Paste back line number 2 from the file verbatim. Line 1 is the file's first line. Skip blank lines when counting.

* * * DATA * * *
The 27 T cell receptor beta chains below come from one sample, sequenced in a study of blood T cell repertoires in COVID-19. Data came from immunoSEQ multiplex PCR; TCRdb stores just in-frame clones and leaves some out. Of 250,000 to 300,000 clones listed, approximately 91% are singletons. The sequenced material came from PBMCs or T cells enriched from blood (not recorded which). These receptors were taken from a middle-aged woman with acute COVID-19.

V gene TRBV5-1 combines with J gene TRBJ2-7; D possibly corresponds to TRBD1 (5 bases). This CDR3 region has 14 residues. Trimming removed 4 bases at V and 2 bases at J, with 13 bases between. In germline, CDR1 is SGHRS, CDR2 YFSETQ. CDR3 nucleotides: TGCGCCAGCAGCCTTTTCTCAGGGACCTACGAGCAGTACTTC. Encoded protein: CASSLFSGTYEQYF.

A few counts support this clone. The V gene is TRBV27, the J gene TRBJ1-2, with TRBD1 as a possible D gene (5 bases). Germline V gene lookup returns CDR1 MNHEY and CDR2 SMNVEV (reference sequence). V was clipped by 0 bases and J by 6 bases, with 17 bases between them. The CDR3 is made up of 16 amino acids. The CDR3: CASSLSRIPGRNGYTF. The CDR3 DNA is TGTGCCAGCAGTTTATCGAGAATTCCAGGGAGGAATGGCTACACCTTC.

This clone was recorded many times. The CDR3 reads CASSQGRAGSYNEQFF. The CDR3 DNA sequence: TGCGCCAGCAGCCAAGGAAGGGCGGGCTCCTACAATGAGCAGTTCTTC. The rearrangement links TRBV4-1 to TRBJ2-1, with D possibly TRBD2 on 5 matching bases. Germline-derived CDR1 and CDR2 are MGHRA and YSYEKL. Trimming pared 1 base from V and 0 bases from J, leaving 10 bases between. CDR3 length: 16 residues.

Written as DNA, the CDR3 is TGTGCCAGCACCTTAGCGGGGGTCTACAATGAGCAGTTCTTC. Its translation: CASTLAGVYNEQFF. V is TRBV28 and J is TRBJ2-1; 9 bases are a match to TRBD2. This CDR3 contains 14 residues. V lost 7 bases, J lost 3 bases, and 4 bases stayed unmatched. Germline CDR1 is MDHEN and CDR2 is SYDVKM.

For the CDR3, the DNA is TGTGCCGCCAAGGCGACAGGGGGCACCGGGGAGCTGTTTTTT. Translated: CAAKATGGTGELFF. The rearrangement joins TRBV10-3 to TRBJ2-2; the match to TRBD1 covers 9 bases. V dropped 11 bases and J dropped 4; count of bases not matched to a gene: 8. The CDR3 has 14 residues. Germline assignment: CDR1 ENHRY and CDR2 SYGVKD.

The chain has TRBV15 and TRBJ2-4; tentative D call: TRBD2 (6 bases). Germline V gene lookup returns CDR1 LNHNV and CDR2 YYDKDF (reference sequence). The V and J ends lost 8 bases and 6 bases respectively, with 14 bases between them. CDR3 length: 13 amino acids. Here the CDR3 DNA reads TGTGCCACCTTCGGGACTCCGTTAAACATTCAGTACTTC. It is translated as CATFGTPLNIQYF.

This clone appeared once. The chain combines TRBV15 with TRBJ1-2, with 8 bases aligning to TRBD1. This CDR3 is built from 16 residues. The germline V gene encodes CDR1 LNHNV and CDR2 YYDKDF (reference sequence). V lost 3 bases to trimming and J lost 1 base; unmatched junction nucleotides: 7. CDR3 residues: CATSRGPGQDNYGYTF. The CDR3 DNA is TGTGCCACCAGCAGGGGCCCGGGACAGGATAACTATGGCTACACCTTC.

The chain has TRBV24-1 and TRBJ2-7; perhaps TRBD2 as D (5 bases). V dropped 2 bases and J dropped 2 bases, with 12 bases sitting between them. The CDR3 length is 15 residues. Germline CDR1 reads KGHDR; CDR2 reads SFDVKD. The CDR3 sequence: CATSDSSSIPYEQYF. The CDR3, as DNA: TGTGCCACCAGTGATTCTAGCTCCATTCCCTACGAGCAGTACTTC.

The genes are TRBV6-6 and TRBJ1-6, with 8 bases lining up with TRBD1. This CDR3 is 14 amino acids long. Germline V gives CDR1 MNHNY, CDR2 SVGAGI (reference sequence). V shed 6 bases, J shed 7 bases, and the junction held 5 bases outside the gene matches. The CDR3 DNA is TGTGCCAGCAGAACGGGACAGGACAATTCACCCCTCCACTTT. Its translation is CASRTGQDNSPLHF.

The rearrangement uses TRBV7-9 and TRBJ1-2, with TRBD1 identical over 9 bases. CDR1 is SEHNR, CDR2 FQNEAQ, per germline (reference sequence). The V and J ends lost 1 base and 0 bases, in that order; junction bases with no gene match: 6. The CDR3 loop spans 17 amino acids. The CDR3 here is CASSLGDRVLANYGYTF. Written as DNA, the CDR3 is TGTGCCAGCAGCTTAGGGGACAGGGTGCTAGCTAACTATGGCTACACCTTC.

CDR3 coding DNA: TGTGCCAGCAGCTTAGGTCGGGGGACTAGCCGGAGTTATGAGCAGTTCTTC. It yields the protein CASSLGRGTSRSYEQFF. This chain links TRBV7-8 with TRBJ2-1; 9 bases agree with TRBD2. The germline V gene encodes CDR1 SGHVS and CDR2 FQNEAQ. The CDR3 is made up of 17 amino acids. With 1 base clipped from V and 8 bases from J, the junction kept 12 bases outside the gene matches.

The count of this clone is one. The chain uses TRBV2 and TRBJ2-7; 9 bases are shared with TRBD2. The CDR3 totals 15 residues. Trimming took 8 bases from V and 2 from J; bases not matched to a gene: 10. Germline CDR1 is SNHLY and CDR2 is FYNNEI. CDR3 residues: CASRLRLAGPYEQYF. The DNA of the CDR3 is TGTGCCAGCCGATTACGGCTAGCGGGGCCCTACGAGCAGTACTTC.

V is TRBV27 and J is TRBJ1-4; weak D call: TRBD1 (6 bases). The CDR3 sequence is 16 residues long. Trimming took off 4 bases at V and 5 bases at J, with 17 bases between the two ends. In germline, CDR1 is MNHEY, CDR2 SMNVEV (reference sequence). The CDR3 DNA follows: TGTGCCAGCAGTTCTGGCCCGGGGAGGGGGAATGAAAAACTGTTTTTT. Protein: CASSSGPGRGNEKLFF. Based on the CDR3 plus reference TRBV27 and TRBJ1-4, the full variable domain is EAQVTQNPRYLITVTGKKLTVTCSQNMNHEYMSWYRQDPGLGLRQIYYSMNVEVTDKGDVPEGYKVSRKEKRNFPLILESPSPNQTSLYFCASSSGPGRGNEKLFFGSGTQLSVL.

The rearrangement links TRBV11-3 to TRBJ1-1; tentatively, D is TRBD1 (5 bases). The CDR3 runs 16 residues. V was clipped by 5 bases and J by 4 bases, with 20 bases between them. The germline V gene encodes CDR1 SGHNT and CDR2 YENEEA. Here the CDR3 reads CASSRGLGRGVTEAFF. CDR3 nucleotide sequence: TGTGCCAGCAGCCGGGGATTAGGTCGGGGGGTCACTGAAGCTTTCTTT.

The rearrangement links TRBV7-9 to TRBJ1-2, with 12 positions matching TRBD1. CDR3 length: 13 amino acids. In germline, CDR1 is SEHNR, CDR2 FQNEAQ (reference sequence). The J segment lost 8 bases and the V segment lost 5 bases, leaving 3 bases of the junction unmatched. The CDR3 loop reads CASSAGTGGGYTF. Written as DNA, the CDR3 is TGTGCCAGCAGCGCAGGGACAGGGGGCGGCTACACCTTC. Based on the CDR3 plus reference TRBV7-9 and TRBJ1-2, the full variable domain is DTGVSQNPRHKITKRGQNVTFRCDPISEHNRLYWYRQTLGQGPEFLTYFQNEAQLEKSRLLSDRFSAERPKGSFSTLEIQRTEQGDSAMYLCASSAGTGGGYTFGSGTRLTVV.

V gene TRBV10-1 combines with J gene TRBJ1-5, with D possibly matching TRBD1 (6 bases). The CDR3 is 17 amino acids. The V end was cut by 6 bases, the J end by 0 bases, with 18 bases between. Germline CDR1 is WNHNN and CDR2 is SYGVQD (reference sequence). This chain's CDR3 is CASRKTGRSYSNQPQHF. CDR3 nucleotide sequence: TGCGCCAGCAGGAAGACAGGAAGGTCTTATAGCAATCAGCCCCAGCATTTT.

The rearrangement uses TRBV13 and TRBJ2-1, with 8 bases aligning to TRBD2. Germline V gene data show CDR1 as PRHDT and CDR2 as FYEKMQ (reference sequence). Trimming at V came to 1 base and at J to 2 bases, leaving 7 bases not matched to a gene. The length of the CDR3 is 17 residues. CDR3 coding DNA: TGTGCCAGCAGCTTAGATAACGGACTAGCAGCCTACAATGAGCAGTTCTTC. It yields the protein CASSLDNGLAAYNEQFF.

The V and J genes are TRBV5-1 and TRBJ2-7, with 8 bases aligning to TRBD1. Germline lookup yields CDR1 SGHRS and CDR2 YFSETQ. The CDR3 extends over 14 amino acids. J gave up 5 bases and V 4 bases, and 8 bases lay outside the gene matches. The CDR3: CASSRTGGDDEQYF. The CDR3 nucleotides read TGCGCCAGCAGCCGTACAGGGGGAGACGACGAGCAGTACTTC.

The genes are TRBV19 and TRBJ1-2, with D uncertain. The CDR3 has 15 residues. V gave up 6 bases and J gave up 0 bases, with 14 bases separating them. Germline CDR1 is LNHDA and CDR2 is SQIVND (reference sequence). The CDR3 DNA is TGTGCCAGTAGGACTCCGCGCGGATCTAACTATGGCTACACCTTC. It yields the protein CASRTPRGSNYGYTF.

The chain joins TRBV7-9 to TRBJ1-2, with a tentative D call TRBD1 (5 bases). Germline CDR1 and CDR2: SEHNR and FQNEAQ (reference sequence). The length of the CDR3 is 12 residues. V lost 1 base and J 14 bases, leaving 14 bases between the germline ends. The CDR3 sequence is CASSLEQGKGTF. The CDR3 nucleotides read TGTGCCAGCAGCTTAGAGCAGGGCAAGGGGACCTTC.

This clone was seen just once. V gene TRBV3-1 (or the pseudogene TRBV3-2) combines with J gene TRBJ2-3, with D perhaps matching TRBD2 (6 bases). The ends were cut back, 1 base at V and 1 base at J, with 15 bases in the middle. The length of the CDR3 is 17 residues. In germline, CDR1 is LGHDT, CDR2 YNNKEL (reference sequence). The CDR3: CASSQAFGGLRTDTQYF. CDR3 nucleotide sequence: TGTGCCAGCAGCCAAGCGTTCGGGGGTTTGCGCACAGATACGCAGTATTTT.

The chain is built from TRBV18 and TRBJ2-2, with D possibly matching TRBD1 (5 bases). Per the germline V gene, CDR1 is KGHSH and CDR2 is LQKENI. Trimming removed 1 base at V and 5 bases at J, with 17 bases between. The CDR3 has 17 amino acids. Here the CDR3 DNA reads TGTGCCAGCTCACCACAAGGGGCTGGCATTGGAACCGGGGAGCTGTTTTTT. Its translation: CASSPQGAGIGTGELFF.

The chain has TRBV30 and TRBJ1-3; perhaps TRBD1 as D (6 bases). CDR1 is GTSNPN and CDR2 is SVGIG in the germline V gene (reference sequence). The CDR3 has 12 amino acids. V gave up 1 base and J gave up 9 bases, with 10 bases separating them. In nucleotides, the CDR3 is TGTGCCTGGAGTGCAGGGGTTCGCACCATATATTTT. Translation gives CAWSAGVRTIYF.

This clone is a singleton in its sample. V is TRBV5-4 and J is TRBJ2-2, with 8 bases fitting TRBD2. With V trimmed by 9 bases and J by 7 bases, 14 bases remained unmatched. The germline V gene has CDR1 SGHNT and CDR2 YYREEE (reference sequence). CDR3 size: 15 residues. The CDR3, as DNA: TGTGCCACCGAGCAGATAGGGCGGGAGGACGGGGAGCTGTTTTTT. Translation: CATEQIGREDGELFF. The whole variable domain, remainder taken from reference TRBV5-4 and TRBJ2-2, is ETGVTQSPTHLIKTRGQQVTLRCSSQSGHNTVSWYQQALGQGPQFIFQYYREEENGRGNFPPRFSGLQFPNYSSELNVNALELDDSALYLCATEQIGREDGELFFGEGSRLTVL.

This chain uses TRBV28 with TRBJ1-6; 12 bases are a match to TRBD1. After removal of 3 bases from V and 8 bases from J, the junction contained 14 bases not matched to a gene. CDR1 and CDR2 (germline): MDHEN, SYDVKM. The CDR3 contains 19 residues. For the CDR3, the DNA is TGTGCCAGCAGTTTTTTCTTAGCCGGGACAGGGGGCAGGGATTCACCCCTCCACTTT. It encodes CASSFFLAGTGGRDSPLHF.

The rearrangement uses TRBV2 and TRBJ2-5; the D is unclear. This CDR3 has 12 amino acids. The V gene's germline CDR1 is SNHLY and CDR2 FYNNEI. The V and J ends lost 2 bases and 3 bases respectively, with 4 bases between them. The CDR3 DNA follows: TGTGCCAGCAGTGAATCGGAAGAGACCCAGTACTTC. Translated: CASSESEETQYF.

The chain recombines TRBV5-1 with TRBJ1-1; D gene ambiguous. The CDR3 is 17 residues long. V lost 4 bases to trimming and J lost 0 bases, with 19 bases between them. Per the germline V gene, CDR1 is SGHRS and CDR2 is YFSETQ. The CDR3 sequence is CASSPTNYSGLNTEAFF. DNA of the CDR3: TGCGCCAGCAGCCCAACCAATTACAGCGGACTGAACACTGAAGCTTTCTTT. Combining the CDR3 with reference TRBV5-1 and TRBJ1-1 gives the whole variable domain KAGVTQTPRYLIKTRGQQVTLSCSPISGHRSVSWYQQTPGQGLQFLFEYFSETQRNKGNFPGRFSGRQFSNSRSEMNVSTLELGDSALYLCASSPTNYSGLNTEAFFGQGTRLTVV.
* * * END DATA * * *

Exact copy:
V gene TRBV5-1 combines with J gene TRBJ2-7; D possibly corresponds to TRBD1 (5 bases). This CDR3 region has 14 residues. Trimming removed 4 bases at V and 2 bases at J, with 13 bases between. In germline, CDR1 is SGHRS, CDR2 YFSETQ. CDR3 nucleotides: TGCGCCAGCAGCCTTTTCTCAGGGACCTACGAGCAGTACTTC. Encoded protein: CASSLFSGTYEQYF.